Proceedings of the Section of Sciences  Koninklijke Academie van Wetenschappen  te Amsterdam, 16, 395 (1913).
395
Astronomy.  "On the constancy of
the velocity of light". By We have then, using the notations of my former paper __________
^{1} Astronomische Kriterien für die Unabhängigkeit der
Dortplanzungsgeschwindigkeit des Lichtes von der Bewegung der
Lichtquelle, Astr. Nachr. 4670
(195, 265).
[*] Δ represents the distance from a double star to an observer.
where naturally u, u_{o}, c, Δ, τ, and T must all be expressed in the same units (km. and sec.) The observed velocities will thus show a spurious excentricity, of the amount Now it is easy to derive an upper limit for x. Take a well known star like β Aurigae. The observations give e < 0.015, Quite possibly other stars will give smaller values of x. The smallest values, of course, are found from the stars having the smallest parallaxes. Unfortunately the parallax of most spectroscopic doubles is still unknown, and it is thus impossible to give numerical values. We can however assume as certain that for the majority of these stars a value would be found which is still smaller than that given above.
Postscript. During the discussions at the meeting the remark was
made (by Prof. Korteweg) that the star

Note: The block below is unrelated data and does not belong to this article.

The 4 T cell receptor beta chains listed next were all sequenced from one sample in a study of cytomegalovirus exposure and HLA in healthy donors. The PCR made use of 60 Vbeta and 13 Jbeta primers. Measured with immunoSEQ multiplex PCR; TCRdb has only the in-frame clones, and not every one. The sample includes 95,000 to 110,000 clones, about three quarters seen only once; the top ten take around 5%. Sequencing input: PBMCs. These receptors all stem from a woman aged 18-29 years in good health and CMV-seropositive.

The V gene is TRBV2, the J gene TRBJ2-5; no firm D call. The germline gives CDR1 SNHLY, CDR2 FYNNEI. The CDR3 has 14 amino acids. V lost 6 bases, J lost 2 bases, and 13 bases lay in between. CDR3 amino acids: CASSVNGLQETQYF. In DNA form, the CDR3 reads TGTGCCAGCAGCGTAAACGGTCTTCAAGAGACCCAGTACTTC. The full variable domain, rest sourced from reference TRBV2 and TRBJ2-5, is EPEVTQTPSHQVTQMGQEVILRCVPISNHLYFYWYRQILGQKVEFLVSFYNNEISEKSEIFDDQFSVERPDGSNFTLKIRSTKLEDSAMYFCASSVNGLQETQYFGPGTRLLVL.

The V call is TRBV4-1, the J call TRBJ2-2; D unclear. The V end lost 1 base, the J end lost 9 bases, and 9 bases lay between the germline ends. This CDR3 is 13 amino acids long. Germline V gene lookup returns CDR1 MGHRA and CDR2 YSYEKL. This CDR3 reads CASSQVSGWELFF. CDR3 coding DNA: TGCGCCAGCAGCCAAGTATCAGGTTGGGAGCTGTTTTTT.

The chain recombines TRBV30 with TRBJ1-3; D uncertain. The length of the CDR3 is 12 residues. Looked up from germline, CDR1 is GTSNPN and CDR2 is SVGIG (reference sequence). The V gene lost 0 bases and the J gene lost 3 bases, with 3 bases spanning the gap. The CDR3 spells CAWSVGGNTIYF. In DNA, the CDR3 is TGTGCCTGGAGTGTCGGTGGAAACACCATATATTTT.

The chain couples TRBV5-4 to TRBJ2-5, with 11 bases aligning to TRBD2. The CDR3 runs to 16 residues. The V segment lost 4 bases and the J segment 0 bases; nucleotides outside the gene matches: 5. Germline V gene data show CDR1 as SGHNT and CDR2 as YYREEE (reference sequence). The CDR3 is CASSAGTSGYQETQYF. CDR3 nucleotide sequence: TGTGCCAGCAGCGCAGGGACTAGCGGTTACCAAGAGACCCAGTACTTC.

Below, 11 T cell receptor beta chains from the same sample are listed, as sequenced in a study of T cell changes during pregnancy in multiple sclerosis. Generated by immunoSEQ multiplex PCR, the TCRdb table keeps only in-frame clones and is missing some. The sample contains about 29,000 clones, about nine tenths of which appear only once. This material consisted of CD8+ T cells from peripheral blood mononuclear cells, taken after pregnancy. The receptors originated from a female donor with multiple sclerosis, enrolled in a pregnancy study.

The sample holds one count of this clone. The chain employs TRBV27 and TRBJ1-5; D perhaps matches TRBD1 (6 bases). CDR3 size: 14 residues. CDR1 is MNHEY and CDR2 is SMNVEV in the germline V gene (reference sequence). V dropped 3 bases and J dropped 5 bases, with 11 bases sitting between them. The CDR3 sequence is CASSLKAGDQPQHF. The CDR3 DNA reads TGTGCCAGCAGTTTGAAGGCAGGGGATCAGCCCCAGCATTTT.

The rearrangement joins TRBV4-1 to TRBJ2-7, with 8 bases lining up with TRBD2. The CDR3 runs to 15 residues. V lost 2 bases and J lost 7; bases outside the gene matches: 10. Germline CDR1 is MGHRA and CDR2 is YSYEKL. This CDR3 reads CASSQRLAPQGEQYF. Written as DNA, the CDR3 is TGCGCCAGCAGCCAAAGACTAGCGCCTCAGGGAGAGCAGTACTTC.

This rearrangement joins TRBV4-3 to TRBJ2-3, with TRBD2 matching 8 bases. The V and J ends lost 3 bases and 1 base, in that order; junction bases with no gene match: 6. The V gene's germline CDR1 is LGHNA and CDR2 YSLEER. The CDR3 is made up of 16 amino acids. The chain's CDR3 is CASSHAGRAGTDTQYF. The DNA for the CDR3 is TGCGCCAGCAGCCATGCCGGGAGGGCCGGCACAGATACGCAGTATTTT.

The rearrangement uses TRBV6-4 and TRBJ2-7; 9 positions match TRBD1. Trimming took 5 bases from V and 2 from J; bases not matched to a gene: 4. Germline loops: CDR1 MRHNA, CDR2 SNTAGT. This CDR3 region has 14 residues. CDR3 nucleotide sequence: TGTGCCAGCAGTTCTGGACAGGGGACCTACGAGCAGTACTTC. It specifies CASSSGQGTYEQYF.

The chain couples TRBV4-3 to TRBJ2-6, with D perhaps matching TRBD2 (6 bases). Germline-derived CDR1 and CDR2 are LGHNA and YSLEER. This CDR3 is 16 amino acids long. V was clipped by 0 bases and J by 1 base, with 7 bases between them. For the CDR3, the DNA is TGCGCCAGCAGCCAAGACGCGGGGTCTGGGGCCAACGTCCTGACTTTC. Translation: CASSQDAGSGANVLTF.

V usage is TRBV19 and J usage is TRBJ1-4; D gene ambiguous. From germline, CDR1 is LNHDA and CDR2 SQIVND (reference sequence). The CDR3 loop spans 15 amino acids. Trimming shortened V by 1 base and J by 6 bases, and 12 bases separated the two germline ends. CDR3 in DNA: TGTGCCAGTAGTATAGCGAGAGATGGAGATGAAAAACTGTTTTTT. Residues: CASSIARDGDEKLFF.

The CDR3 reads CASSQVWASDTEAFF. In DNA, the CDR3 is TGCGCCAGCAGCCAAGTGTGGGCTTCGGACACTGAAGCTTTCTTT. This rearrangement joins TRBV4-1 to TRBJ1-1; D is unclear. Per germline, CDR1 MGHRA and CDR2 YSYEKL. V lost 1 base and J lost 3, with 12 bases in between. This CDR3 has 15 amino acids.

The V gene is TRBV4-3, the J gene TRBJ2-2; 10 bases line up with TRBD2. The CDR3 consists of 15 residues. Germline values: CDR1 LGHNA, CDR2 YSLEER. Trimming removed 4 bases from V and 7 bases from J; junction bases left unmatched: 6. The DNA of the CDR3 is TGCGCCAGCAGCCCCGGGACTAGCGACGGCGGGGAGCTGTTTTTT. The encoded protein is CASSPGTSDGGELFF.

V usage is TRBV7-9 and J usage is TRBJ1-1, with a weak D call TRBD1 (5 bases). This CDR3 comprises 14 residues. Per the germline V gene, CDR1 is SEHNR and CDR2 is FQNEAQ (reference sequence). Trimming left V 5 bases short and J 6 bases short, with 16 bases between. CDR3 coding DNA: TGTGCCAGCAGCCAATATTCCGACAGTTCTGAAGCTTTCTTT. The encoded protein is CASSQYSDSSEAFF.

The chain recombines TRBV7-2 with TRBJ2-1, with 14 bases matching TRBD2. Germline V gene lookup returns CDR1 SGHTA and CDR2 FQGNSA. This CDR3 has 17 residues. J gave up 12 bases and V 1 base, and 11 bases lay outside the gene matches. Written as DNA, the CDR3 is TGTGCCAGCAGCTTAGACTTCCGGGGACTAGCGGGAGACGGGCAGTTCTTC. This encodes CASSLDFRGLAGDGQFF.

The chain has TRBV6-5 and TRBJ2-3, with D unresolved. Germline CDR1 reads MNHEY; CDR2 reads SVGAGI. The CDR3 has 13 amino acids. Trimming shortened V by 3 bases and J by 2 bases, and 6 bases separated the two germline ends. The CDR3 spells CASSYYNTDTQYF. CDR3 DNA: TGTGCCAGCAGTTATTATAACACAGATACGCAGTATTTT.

β Aurigae
might have a true
excentricity of such amount as exactly to cancel the spurious excentricity
produced by the motion. This is, of course, entirely correct. If this
true excentricity ^{1} were e = 0.90 we should find
x = 0.12, [taking again p = 0".05 and using the same
approximate formula as above, though this is not correct for such large
excentricities]. Thus if we knew only this one star, we should have to
adopt as upper limit for x this value 0.12. There are however a
considerable number of stars with large values of u_{o},
whose observed excentricity is very small or zero. Several of these
certainly have very small parallaxes. It would evidently be absurd to
assume that all of these possessed exactly that true excentricity and
position of the periastron which would cancel the apparent excentricity
for an observer on our earth.
^{1} For β Aurigae a large excentricity is particularly improbable on account of the presumably large dimensions of both components as compared with their mutual distance.
Assistance was provided by the Interlibrary Loan Services at
Mississippi State University's Mitchell Memorial Library and
The Smithsonian Institution Libraries in obtaining a copy of
the original "Proceedings" article.
Installed 01 Jun 2006.
Shade Tree Physics